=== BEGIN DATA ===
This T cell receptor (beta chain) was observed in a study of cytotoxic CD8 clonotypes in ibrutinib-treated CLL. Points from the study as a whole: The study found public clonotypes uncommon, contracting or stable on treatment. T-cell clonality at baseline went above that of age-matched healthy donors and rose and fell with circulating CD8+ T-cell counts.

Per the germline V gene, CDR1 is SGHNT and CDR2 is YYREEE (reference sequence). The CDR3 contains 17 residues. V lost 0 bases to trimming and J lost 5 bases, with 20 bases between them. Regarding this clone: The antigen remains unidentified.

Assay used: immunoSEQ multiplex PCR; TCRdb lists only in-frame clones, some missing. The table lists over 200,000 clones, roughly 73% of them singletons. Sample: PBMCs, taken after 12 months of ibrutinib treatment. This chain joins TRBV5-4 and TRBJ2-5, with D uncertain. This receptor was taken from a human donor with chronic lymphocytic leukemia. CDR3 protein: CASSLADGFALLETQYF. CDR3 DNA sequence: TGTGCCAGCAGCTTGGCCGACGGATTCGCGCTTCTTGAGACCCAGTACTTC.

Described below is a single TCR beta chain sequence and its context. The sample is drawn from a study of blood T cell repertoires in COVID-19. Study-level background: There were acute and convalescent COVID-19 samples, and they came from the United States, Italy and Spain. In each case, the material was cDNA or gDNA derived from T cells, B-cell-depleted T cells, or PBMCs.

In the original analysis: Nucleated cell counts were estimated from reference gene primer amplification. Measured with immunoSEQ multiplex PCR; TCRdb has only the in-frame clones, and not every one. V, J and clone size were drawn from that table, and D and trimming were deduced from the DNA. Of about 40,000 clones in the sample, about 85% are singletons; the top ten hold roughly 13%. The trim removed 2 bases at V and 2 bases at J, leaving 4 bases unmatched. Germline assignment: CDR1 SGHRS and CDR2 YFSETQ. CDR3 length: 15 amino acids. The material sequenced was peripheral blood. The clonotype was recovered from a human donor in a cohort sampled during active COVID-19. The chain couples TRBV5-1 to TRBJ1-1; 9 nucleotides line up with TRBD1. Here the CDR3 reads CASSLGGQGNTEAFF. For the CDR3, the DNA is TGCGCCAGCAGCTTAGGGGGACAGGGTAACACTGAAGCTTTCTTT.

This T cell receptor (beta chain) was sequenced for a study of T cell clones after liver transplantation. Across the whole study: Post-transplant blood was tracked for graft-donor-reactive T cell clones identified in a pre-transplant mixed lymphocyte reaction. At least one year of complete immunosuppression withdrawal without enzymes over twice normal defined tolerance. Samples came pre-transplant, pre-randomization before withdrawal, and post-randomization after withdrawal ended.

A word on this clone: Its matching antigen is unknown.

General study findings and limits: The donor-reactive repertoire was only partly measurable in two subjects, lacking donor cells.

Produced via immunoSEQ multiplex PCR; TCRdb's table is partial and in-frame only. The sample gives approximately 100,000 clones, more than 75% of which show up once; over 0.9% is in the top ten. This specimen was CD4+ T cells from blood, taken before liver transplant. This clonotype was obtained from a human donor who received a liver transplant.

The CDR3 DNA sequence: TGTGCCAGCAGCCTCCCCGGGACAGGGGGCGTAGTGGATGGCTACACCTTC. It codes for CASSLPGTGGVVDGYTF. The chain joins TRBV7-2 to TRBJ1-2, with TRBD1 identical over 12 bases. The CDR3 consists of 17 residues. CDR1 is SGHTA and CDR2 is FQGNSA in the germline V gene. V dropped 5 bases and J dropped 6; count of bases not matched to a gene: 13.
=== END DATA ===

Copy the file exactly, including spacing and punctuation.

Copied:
This T cell receptor (beta chain) was observed in a study of cytotoxic CD8 clonotypes in ibrutinib-treated CLL. Points from the study as a whole: The study found public clonotypes uncommon, contracting or stable on treatment. T-cell clonality at baseline went above that of age-matched healthy donors and rose and fell with circulating CD8+ T-cell counts.

Per the germline V gene, CDR1 is SGHNT and CDR2 is YYREEE (reference sequence). The CDR3 contains 17 residues. V lost 0 bases to trimming and J lost 5 bases, with 20 bases between them. Regarding this clone: The antigen remains unidentified.

Assay used: immunoSEQ multiplex PCR; TCRdb lists only in-frame clones, some missing. The table lists over 200,000 clones, roughly 73% of them singletons. Sample: PBMCs, taken after 12 months of ibrutinib treatment. This chain joins TRBV5-4 and TRBJ2-5, with D uncertain. This receptor was taken from a human donor with chronic lymphocytic leukemia. CDR3 protein: CASSLADGFALLETQYF. CDR3 DNA sequence: TGTGCCAGCAGCTTGGCCGACGGATTCGCGCTTCTTGAGACCCAGTACTTC.

Described below is a single TCR beta chain sequence and its context. The sample is drawn from a study of blood T cell repertoires in COVID-19. Study-level background: There were acute and convalescent COVID-19 samples, and they came from the United States, Italy and Spain. In each case, the material was cDNA or gDNA derived from T cells, B-cell-depleted T cells, or PBMCs.

In the original analysis: Nucleated cell counts were estimated from reference gene primer amplification. Measured with immunoSEQ multiplex PCR; TCRdb has only the in-frame clones, and not every one. V, J and clone size were drawn from that table, and D and trimming were deduced from the DNA. Of about 40,000 clones in the sample, about 85% are singletons; the top ten hold roughly 13%. The trim removed 2 bases at V and 2 bases at J, leaving 4 bases unmatched. Germline assignment: CDR1 SGHRS and CDR2 YFSETQ. CDR3 length: 15 amino acids. The material sequenced was peripheral blood. The clonotype was recovered from a human donor in a cohort sampled during active COVID-19. The chain couples TRBV5-1 to TRBJ1-1; 9 nucleotides line up with TRBD1. Here the CDR3 reads CASSLGGQGNTEAFF. For the CDR3, the DNA is TGCGCCAGCAGCTTAGGGGGACAGGGTAACACTGAAGCTTTCTTT.

This T cell receptor (beta chain) was sequenced for a study of T cell clones after liver transplantation. Across the whole study: Post-transplant blood was tracked for graft-donor-reactive T cell clones identified in a pre-transplant mixed lymphocyte reaction. At least one year of complete immunosuppression withdrawal without enzymes over twice normal defined tolerance. Samples came pre-transplant, pre-randomization before withdrawal, and post-randomization after withdrawal ended.

A word on this clone: Its matching antigen is unknown.

General study findings and limits: The donor-reactive repertoire was only partly measurable in two subjects, lacking donor cells.

Produced via immunoSEQ multiplex PCR; TCRdb's table is partial and in-frame only. The sample gives approximately 100,000 clones, more than 75% of which show up once; over 0.9% is in the top ten. This specimen was CD4+ T cells from blood, taken before liver transplant. This clonotype was obtained from a human donor who received a liver transplant.

The CDR3 DNA sequence: TGTGCCAGCAGCCTCCCCGGGACAGGGGGCGTAGTGGATGGCTACACCTTC. It codes for CASSLPGTGGVVDGYTF. The chain joins TRBV7-2 to TRBJ1-2, with TRBD1 identical over 12 bases. The CDR3 consists of 17 residues. CDR1 is SGHTA and CDR2 is FQGNSA in the germline V gene. V dropped 5 bases and J dropped 6; count of bases not matched to a gene: 13.